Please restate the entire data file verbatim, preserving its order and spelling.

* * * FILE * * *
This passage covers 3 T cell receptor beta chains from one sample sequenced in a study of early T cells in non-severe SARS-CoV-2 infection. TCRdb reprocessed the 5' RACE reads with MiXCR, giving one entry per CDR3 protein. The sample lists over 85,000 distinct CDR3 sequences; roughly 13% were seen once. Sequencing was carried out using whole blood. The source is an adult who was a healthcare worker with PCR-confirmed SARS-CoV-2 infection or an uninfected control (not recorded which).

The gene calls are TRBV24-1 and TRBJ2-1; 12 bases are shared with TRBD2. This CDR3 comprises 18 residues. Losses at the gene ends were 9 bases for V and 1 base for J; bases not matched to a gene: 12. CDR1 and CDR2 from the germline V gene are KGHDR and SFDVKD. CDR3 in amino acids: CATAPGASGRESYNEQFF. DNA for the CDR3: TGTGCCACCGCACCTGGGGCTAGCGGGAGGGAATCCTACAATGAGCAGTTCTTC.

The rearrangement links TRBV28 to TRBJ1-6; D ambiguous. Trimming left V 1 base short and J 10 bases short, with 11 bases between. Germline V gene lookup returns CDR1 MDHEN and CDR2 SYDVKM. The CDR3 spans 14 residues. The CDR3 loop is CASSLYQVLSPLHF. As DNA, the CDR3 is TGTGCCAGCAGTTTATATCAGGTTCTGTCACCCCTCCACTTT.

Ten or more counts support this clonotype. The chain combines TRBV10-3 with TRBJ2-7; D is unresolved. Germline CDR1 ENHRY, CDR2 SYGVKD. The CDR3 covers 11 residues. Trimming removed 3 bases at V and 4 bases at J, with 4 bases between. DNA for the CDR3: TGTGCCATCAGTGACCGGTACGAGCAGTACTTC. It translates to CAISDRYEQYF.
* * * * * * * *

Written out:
This passage covers 3 T cell receptor beta chains from one sample sequenced in a study of early T cells in non-severe SARS-CoV-2 infection. TCRdb reprocessed the 5' RACE reads with MiXCR, giving one entry per CDR3 protein. The sample lists over 85,000 distinct CDR3 sequences; roughly 13% were seen once. Sequencing was carried out using whole blood. The source is an adult who was a healthcare worker with PCR-confirmed SARS-CoV-2 infection or an uninfected control (not recorded which).

The gene calls are TRBV24-1 and TRBJ2-1; 12 bases are shared with TRBD2. This CDR3 comprises 18 residues. Losses at the gene ends were 9 bases for V and 1 base for J; bases not matched to a gene: 12. CDR1 and CDR2 from the germline V gene are KGHDR and SFDVKD. CDR3 in amino acids: CATAPGASGRESYNEQFF. DNA for the CDR3: TGTGCCACCGCACCTGGGGCTAGCGGGAGGGAATCCTACAATGAGCAGTTCTTC.

The rearrangement links TRBV28 to TRBJ1-6; D ambiguous. Trimming left V 1 base short and J 10 bases short, with 11 bases between. Germline V gene lookup returns CDR1 MDHEN and CDR2 SYDVKM. The CDR3 spans 14 residues. The CDR3 loop is CASSLYQVLSPLHF. As DNA, the CDR3 is TGTGCCAGCAGTTTATATCAGGTTCTGTCACCCCTCCACTTT.

Ten or more counts support this clonotype. The chain combines TRBV10-3 with TRBJ2-7; D is unresolved. Germline CDR1 ENHRY, CDR2 SYGVKD. The CDR3 covers 11 residues. Trimming removed 3 bases at V and 4 bases at J, with 4 bases between. DNA for the CDR3: TGTGCCATCAGTGACCGGTACGAGCAGTACTTC. It translates to CAISDRYEQYF.